Skin health: It goes beyond expensive moisturizers

Our skin is our largest organ.

It acts as a barrier and protects us from external assailants.

But it can’t perform effectively without proper nourishment.

I’m not talking about expensive exfoliators and moisturizers…

Rather, your diet.

Because your skin’s health stems from the inside, out.

Is the Standard American Diet to blame?

When things aren’t quite right on the inside, you may notice some superficial clues… like acne, psoriasis, atopic dermatitis, rosacea, and more.

And while there’s a lot of marketing hype surrounding skincare—it’s a multi-billion-dollar industry—we must not overlook the basics.

Because there’s quite a bit of evidence linking what we eat and drink to these all-too-common skin conditions.

See, the Standard American Diet (SAD) is high in dairy, red meat, and carbohydrates—three dietary factors that can break down into leucine (an amino acid that helps regulate blood sugar). And of course, it’s high in sugar.

These choices can increase insulin and insulin-like growth factor (IGF-1), ultimately wreaking havoc on the inside.

In fact, too much IGF-1 leads to hormone dysfunction, particularly because it can reach the body’s androgen receptors. (These are male hormones that increase sebum production, fat production, and keratinization.)

Even more dire, it could lead to increased disease risk and premature death.

But let’s take a closer look at how specific dietary choices can harm your skin…

How your skin responds

Research shows that dairy and other dairy products can contribute to acne.

This is especially true if you’re choosing reduced fat varieties or conventional, non-organic milk products. (Dairy cows who are fed growth hormones and antibiotics will further increase IGF-1 levels.)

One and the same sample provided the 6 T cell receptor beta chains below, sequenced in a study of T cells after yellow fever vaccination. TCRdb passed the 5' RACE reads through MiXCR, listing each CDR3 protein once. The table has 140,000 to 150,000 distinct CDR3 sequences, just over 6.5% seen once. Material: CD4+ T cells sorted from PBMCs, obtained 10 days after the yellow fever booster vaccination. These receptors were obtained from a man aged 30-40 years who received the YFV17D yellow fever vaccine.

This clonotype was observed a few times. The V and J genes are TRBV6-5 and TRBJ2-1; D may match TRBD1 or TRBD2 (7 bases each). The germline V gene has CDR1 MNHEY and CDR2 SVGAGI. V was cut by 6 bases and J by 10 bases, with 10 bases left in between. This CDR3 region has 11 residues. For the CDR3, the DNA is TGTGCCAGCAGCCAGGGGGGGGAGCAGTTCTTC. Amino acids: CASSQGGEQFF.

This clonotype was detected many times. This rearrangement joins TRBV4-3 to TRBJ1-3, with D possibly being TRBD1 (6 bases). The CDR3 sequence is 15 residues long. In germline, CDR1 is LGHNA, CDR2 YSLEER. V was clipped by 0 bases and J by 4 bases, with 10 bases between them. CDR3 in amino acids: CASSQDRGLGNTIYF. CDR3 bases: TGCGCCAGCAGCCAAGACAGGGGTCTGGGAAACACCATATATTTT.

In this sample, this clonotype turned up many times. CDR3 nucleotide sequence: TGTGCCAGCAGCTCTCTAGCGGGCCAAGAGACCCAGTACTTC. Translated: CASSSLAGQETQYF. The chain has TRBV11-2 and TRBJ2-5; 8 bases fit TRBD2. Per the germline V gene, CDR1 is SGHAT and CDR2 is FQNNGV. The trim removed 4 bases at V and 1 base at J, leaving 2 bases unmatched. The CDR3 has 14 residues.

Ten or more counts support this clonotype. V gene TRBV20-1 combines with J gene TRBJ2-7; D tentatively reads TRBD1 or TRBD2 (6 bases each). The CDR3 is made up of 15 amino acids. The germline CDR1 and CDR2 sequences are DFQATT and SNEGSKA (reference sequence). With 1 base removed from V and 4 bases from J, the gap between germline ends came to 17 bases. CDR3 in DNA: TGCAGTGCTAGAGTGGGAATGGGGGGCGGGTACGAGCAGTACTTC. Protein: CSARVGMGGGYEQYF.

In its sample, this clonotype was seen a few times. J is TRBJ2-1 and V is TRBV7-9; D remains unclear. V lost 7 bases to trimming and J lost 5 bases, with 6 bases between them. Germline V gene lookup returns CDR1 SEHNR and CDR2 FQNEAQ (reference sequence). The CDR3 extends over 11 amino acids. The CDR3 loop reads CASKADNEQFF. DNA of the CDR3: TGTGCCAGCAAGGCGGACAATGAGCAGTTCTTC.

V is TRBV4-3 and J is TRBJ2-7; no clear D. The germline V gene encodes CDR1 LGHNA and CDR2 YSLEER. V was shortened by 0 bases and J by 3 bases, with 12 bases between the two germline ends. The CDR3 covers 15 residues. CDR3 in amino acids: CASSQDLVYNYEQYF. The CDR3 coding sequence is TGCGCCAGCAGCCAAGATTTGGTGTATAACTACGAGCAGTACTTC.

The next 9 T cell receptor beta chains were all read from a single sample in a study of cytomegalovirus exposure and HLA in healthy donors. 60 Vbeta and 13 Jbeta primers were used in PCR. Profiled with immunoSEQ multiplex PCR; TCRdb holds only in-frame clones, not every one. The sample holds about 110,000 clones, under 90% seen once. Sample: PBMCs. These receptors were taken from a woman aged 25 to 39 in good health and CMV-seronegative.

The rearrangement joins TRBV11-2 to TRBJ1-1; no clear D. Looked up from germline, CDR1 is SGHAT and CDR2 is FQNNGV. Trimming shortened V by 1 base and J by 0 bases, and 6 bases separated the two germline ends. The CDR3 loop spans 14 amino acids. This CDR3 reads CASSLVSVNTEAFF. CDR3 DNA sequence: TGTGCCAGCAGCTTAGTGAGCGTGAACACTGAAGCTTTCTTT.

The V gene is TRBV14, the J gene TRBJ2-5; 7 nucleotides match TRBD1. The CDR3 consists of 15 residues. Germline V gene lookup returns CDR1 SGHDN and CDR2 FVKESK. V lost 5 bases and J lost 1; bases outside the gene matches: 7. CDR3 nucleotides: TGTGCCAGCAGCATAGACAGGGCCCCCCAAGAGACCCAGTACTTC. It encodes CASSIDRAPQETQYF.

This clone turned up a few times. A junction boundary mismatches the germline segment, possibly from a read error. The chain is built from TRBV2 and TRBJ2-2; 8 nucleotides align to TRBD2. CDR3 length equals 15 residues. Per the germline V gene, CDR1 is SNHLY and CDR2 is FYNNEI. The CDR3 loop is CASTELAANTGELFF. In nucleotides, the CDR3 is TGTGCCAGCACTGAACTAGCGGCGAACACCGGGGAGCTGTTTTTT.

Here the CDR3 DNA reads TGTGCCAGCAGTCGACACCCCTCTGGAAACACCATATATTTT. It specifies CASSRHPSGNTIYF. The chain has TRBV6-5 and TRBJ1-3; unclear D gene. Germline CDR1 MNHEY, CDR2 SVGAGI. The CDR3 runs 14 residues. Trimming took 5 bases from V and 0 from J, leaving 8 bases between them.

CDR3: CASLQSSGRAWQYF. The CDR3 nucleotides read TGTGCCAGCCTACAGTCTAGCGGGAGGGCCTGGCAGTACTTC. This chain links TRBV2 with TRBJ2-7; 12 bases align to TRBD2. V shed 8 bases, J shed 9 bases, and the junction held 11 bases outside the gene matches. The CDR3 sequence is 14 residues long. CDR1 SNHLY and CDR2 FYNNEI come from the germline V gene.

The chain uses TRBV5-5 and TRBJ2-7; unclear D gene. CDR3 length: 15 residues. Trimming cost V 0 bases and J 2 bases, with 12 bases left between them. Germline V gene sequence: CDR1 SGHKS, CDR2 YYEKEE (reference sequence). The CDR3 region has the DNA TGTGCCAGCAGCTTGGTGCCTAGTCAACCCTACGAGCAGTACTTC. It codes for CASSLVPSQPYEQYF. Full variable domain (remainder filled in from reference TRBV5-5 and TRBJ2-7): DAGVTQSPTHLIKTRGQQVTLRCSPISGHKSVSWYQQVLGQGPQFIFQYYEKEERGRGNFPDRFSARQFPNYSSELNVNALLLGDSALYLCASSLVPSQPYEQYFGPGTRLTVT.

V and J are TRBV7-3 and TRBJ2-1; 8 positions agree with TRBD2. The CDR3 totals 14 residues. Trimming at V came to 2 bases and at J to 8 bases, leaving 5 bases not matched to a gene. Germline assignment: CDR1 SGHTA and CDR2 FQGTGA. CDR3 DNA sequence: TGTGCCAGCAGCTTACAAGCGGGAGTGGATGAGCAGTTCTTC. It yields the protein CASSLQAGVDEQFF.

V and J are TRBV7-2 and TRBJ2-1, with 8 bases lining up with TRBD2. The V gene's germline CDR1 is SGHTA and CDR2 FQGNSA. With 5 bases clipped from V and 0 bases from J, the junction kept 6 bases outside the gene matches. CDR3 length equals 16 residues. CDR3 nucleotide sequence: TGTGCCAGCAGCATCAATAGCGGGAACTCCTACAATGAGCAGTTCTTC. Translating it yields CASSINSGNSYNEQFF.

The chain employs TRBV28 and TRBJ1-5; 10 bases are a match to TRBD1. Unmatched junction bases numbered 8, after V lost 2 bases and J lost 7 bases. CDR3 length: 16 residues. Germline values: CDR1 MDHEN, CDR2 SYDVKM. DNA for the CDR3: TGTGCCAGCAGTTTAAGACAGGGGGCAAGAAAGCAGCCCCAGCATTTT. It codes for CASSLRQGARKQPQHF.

If you’re a dairy lover, look for products made from organic, whole milk—or choose an unsweetened nut milk substitute (like almond, cashew, or coconut milk).

Next, we have psoriasis. In a review of 55 studies, evidence shows that obesity is perhaps the strongest associative factor. And guess what? The SAD is notorious for contributing to obesity.

Not only that, but alcohol and vitamin D may exacerbate symptoms. I always recommend alcohol in moderation, but it seems that’s especially important for psoriasis suffers. Plus, I find most everyone can benefit from a daily vitamin D3 supplement.

When it comes to atopic dermatitis—which is practically an epidemic in this country—a good yeast-free diet will help. (Yeast is commonly found in breads, baked goods, dairy, and more).

In addition, one meta-analysis showed a combination and pre- and probiotics could help lower its severity. (Yet another reason to add a high-quality probiotic supplement to your regimen!)

Other findings show vitamin D3, vitamin E, hemp seed oil, histidine, and oolong tea can also help improve atopic dermatitis.

And finally, for many rosacea victims, sunlight, alcohol, chocolate, spicy foods, and even caffeine made facial flushing, edema, burning, and inflammatory response worse. (In my experience, this is the condition most associated with food choices.)

At the end of the day, most skin conditions can improve by following a healthy, balanced diet. (For more detailed guidance behind dietary choices, check out my Hamptons Diet and A-List Diet books.) 

 Of course, I also include an entire section on skin conditions in The Allergy and Asthma Cure. 

 Click here to browse (and order) my books. 


“A Look at the Evidence Linking Diet to Skin Conditions.” Medscape, 01/22/2024. (